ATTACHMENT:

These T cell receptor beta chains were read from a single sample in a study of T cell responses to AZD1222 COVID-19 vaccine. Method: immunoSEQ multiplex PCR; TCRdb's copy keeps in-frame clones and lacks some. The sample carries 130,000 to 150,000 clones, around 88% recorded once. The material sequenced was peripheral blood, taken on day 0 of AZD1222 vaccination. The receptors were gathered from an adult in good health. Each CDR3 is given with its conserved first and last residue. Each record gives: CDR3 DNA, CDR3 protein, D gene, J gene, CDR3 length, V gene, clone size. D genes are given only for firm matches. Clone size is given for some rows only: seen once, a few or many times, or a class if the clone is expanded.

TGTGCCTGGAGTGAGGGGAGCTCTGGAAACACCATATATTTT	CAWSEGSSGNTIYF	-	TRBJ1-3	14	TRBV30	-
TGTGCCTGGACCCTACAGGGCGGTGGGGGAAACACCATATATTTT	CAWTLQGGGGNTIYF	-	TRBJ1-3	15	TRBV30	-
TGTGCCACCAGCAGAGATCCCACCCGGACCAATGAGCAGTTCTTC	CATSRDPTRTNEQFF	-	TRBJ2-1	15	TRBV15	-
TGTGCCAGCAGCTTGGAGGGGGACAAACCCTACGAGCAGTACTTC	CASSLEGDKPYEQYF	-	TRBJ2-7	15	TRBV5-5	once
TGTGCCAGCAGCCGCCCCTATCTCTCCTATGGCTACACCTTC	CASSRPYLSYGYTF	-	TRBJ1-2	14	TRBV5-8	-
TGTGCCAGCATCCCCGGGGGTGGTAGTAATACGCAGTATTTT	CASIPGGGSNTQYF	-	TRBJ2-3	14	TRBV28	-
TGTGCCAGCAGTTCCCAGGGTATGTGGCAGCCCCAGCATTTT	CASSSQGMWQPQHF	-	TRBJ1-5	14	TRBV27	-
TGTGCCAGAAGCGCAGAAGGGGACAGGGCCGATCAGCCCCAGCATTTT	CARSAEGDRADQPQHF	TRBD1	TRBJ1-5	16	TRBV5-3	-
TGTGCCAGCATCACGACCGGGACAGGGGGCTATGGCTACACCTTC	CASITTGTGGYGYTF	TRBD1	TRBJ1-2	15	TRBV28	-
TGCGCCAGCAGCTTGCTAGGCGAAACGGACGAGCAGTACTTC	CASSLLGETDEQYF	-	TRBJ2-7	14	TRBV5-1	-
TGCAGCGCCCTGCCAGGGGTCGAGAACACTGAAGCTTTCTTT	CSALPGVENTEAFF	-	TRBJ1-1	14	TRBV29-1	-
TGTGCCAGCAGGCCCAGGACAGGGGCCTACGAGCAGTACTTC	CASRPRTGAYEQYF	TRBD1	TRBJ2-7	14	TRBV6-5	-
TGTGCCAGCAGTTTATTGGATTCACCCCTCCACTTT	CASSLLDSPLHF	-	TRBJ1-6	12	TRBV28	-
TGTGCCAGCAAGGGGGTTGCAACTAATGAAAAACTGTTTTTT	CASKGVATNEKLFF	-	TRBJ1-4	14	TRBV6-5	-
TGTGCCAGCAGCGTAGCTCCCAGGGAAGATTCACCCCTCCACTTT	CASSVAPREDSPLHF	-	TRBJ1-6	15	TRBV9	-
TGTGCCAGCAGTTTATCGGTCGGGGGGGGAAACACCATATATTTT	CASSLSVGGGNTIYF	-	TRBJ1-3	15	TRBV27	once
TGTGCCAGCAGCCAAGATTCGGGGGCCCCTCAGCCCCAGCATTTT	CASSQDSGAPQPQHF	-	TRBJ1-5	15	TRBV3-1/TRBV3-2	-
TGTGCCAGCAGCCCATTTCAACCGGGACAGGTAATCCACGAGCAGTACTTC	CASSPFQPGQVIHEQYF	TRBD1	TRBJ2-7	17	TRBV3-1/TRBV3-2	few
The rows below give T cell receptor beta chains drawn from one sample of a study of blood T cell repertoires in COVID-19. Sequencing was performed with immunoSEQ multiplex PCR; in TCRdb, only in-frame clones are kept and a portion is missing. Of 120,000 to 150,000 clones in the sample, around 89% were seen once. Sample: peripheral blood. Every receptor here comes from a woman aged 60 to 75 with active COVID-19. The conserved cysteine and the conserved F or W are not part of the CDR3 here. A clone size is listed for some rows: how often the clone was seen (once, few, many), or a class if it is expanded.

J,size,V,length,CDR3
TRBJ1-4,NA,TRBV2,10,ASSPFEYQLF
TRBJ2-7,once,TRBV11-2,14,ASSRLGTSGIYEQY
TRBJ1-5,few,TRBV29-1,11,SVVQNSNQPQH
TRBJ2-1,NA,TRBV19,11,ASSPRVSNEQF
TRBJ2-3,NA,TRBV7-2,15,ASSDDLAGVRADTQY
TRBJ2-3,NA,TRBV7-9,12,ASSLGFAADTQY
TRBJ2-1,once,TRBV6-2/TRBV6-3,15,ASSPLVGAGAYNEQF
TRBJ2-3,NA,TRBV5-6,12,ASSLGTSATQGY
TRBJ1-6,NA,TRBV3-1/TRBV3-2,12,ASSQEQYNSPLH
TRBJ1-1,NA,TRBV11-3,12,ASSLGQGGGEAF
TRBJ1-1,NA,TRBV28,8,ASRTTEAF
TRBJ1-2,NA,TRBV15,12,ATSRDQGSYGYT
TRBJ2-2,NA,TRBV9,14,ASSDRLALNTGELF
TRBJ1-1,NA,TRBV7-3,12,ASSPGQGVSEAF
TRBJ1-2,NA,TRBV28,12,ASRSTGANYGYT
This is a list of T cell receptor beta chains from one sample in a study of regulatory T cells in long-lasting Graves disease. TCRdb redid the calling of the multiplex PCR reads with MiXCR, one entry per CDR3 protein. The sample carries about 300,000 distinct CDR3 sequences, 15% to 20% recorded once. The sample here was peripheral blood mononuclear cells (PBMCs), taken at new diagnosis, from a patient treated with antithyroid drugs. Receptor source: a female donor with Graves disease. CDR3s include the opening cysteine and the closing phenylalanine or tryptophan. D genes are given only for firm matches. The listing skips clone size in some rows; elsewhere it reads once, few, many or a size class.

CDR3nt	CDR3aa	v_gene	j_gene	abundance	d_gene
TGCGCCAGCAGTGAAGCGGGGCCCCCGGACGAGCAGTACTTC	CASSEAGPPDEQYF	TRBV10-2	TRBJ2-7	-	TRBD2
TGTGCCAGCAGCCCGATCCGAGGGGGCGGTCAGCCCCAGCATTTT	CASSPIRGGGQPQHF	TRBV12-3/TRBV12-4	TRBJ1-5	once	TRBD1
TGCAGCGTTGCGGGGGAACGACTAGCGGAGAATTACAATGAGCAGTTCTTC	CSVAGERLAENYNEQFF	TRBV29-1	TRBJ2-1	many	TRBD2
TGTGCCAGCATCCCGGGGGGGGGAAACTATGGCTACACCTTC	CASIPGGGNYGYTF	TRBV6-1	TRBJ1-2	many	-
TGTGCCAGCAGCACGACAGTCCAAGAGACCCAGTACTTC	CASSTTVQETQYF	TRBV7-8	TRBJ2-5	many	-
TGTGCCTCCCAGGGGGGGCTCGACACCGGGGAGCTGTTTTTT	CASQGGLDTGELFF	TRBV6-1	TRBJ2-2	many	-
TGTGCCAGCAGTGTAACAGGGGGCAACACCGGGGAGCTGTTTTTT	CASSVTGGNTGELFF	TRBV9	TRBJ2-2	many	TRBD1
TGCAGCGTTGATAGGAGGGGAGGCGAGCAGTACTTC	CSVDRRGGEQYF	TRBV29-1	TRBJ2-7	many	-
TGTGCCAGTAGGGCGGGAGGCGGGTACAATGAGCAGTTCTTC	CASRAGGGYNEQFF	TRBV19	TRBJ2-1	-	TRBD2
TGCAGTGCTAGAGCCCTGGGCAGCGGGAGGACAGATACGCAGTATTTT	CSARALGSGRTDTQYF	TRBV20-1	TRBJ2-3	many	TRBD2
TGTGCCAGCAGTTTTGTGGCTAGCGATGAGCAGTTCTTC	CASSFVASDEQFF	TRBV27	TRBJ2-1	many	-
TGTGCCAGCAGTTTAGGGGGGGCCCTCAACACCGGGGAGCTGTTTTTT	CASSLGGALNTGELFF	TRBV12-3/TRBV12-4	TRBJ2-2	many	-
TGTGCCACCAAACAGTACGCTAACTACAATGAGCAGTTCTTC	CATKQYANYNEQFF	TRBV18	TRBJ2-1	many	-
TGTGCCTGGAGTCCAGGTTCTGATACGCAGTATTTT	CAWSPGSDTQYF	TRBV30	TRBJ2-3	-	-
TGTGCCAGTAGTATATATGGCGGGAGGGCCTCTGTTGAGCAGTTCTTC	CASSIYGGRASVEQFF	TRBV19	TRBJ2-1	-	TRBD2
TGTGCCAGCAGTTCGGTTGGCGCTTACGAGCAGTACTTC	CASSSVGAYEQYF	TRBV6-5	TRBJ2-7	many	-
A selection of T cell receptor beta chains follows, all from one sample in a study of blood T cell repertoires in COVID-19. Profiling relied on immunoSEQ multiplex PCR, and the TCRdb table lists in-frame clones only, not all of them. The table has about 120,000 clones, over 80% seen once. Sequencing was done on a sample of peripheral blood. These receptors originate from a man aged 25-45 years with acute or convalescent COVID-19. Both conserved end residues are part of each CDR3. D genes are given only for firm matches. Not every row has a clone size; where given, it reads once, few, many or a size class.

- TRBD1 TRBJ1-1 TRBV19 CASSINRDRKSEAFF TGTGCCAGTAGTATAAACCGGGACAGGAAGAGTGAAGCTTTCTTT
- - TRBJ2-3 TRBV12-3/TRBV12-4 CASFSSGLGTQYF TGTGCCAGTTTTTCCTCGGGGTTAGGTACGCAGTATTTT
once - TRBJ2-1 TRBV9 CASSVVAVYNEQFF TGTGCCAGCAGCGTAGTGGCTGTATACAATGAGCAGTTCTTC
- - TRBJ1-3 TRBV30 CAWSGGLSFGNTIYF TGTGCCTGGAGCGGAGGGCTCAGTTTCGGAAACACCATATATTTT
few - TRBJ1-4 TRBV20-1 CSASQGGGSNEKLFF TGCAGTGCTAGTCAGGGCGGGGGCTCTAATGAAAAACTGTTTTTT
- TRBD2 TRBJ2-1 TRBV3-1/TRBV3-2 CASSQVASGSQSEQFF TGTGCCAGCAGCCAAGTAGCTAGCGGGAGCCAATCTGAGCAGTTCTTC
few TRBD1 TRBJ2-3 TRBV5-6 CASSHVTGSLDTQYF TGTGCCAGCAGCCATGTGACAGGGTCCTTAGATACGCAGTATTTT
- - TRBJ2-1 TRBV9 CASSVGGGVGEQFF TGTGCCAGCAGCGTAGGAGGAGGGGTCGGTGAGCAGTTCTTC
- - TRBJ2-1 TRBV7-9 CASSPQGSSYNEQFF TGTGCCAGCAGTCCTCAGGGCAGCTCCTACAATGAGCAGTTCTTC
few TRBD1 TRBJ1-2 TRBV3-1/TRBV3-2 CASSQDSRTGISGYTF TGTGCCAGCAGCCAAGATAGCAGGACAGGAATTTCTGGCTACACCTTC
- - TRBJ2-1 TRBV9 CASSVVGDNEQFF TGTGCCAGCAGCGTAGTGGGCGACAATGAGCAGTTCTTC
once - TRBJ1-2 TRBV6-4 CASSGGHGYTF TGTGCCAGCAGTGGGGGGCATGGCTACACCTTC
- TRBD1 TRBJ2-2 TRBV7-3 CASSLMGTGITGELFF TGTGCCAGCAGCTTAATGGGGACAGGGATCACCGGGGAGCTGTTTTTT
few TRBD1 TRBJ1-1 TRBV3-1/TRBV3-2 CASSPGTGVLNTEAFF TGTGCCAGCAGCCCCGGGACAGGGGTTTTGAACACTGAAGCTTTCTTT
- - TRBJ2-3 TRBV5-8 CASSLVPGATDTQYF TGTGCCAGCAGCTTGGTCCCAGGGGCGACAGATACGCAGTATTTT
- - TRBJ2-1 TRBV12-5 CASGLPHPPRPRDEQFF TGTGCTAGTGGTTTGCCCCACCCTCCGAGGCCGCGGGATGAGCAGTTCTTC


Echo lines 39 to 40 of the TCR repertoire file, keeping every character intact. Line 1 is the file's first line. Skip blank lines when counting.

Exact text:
TGCGCCAGCAGTGAAGCGGGGCCCCCGGACGAGCAGTACTTC	CASSEAGPPDEQYF	TRBV10-2	TRBJ2-7	-	TRBD2
TGTGCCAGCAGCCCGATCCGAGGGGGCGGTCAGCCCCAGCATTTT	CASSPIRGGGQPQHF	TRBV12-3/TRBV12-4	TRBJ1-5	once	TRBD1